A 245 page book resulting from research into the lives of the 89 men
and 1 woman from Tintinhull who fought in the Great War. The book is
dedicated to the 15 men who died.
Fully illustrated. Published May 2016

All sold out but PDF version is available for free download contact web master for link.
ALSO PLEASE NOTE Post publication correction page

Contact authors for other information.
01935 823541 or 01935 826184


The idea for this book became reality when we began researching the lives of the fifteen men from Tintinhull who fought in The Great War and who did not return. We soon realized that we also wanted to include all those who survived the war, one of whom was a young woman. We wanted to find out what occupations they had when they returned, where they lived, whether they married and had children, and where they are buried. There are also nine men we have included in our research, all directly connected to Tintinhull, who were not on the original Roll of Honour. Finally, there are four names that we have been unable to trace to anyone in the village. These four men were listed in the group of veterans who were photographed on the day of the dedication of the War Memorial in 1921. It is possible that one of them was there to represent his friend Frederick Milverton who had died. However, in the absence of any firm records they will have to remain a mystery.
It has been quite a challenge to carry out this research on so many men. In our searches we made full use of the internet, returning many times to websites such as Ancestry, National Archives and Forces War Records. We are indebted to the Somerset Heritage Centre for so much information on the Somerset Light Infantry, which many of the Tintinhull men joined. Mst importantly, there are about thirty-five men who are directly related to people still living in Tintinhull or nearby, which of course has made the research easier for us. We could not have produced this book without the help of their relatives. Listening to their stories passed down over the years, and seeing evidence of the events that must have overwhelmed some families, has been a sobering experience. This can be seen in the letter (facsimile on page 31) written by William Berry to his parents in March 1918, only a week before he himself was killed, asking about Isaiah Carter who had already been missing for four months.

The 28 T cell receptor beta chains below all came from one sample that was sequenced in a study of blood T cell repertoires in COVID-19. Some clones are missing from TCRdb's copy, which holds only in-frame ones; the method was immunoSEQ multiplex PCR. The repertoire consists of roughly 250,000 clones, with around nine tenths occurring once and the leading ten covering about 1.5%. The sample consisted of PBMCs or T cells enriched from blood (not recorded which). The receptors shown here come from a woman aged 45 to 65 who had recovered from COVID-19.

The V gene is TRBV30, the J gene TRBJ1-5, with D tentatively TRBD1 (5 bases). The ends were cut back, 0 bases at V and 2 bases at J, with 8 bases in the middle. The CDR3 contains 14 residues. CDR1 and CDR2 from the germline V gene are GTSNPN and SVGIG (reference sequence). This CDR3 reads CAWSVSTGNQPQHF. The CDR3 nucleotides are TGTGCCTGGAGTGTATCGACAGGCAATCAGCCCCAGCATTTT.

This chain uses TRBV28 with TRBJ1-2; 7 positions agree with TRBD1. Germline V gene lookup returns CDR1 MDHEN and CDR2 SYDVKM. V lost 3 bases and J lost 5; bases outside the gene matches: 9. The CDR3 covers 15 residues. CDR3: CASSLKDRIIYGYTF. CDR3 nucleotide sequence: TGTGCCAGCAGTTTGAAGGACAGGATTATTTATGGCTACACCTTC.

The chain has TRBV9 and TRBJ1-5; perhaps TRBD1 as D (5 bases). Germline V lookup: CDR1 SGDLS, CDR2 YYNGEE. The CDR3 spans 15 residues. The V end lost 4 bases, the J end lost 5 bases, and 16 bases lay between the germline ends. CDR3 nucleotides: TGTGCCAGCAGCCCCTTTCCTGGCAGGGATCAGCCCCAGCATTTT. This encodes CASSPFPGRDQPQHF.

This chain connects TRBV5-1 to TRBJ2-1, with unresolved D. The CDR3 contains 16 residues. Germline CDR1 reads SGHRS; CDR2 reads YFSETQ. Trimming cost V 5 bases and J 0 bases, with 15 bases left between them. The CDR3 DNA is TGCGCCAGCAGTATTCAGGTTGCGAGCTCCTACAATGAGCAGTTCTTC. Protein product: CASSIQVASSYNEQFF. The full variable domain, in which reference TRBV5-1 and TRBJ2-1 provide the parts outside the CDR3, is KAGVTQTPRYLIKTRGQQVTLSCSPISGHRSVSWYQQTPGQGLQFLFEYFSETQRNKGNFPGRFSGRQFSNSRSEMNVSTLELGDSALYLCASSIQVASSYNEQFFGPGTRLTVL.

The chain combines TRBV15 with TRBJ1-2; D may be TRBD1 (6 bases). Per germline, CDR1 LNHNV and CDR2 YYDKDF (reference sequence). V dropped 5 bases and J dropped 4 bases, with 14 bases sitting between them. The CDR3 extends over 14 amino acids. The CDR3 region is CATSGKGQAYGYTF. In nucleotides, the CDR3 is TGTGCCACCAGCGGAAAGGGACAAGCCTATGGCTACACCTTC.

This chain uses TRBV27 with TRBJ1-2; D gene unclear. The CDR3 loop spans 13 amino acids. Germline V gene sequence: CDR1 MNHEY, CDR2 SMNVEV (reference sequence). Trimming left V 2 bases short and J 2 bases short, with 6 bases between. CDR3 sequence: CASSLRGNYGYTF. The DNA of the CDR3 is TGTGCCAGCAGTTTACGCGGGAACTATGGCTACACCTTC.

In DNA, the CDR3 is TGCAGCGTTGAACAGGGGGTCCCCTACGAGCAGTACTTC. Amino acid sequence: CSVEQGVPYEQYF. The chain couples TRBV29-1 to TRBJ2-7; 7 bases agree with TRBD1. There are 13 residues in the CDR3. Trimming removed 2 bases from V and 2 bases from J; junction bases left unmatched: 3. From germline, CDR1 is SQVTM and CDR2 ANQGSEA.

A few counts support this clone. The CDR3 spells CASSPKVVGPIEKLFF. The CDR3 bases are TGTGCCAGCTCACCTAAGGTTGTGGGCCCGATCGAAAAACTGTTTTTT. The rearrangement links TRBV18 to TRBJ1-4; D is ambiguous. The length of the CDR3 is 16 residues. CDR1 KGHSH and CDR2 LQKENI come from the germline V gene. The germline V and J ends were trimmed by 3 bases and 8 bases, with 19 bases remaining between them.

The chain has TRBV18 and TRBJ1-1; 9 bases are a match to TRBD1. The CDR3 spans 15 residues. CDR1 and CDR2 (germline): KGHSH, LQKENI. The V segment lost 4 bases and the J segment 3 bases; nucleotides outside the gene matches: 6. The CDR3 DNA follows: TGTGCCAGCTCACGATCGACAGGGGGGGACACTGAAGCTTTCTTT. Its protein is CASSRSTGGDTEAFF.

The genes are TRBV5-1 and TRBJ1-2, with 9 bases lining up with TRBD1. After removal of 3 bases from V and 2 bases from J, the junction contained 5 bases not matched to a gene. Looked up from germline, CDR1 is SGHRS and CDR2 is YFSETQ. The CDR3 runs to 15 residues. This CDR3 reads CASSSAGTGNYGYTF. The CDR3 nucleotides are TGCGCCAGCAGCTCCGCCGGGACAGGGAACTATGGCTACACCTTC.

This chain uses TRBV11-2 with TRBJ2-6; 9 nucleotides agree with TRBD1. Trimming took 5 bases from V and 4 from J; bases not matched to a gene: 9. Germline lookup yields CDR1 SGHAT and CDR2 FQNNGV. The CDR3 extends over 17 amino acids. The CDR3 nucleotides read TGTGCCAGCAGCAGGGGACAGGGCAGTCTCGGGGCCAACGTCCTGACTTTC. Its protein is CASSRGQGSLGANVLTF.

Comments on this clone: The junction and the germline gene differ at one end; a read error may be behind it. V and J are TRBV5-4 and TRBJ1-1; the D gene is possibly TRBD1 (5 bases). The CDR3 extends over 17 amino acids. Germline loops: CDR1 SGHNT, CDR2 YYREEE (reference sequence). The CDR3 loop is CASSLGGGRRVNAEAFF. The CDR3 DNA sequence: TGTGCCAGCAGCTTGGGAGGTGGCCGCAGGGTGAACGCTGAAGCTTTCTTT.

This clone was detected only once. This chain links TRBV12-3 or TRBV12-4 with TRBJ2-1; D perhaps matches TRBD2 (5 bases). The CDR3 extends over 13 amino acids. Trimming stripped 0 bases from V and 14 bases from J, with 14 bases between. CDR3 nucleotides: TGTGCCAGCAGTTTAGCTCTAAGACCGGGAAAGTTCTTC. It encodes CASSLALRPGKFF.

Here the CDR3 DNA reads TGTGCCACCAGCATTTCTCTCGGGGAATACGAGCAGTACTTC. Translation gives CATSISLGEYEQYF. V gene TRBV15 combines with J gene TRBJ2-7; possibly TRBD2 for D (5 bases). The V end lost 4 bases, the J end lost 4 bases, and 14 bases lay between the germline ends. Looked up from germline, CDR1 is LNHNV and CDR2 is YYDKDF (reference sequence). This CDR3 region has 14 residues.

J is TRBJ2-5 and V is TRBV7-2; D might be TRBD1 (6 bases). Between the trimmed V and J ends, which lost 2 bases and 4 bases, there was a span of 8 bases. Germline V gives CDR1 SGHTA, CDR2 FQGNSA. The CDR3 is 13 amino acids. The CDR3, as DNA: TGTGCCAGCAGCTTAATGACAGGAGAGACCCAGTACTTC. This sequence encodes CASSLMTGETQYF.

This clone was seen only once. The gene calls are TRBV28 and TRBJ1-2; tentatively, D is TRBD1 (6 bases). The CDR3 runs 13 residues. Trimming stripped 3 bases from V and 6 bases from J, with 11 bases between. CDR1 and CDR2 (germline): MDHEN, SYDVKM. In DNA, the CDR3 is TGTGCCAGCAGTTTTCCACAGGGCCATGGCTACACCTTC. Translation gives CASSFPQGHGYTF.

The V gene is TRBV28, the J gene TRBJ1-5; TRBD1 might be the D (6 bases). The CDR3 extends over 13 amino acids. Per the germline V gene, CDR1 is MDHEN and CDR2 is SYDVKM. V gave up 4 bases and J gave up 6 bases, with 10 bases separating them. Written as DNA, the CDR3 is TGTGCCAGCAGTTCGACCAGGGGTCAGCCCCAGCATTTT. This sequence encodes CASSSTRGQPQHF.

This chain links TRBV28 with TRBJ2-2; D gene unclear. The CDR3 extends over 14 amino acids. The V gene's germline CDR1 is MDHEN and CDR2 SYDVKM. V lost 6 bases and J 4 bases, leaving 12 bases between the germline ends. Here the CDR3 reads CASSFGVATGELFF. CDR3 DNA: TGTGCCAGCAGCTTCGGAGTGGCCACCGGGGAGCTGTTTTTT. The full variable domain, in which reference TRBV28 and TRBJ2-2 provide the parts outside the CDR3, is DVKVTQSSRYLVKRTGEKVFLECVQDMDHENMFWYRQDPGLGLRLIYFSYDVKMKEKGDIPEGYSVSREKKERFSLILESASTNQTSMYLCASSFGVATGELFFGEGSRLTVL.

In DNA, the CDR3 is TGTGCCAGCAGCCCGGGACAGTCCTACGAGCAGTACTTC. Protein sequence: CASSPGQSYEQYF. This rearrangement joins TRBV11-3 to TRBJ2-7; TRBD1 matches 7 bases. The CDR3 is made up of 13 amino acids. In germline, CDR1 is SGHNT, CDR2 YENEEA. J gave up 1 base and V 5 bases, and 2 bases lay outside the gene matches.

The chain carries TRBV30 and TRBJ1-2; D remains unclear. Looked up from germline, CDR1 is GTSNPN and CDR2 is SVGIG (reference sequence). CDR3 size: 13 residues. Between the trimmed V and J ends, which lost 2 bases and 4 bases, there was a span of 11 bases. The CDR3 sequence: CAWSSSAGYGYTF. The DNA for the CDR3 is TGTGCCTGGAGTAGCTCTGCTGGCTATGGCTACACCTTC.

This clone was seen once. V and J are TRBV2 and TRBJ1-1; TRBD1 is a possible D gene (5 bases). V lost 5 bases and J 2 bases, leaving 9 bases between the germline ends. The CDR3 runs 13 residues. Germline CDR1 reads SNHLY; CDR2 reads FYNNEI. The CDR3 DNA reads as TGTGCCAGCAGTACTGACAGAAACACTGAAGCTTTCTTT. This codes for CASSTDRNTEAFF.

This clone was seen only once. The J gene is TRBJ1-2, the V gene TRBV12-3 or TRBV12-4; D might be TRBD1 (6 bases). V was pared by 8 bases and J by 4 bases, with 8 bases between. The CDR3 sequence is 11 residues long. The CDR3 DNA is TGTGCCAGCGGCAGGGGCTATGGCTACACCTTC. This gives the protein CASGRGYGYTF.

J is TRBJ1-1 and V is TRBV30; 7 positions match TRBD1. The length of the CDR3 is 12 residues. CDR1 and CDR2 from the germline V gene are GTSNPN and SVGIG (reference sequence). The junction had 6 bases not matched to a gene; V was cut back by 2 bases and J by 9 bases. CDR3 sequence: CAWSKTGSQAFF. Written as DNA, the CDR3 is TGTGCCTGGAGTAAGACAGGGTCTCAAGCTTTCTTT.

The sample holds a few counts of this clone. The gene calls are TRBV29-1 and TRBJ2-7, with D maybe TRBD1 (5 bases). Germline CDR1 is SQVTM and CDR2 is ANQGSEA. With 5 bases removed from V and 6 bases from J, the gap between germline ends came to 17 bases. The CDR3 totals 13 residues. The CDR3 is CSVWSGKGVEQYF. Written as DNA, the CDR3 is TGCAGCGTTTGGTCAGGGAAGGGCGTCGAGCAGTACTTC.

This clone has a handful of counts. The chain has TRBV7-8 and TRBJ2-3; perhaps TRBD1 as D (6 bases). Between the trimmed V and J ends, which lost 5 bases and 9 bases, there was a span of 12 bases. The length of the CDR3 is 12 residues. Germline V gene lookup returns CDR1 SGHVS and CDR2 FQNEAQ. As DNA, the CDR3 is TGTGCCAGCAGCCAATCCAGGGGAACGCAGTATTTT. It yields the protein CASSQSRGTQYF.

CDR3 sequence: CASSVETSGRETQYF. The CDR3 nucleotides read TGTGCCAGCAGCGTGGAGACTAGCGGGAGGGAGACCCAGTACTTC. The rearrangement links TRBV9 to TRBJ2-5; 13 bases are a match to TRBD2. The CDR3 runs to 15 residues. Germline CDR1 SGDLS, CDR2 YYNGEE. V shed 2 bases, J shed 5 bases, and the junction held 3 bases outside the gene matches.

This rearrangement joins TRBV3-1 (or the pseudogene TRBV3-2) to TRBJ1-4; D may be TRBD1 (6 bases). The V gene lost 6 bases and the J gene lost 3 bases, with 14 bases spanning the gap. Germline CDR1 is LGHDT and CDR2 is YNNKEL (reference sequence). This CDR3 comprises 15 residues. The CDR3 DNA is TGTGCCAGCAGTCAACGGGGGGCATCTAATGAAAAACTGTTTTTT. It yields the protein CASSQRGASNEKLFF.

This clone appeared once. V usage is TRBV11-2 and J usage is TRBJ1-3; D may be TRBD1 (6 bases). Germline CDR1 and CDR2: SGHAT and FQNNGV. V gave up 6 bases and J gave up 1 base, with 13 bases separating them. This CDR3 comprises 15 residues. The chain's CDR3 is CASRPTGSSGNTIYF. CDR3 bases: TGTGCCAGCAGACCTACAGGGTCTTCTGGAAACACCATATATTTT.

We wanted to try and give an idea of what the village was like in the years before and after the war and the changes which came about during that time. Once again an invaluable amount of material has come from talking to those who were young children living in the village in the 1920’s and 1930’s. Lewis Rice’s ‘Chronicle of Memories’ has given us a wonderfully vivid account of life both before and after the war. ‘Tingel Tales’, the book by Owen Gaylard published in 1982, has also proved an invaluable source of information. For all these memories and records of village life we are very grateful. What is very evident is the way in which Tintinhull, as a village, was able to ‘pick itself up’ in the 1920’s and carry on. We see a gradual return to normality after the war, new housing and small businesses being established, and a return to the enjoyable events that were so much part of village life.

Contents also include the Court Estate Sale of 1913, Somerset Light
Infantry, West Somerset Yeomanry, Tintinhull Glove Factory, Tintinhull
in the Newspapers 1914-1919, the War Memorial, and the
Rev.Dr.Salisbury Price (who was the benefactor of the Memorial).
There are also sections on village life both before and after the war

April 2016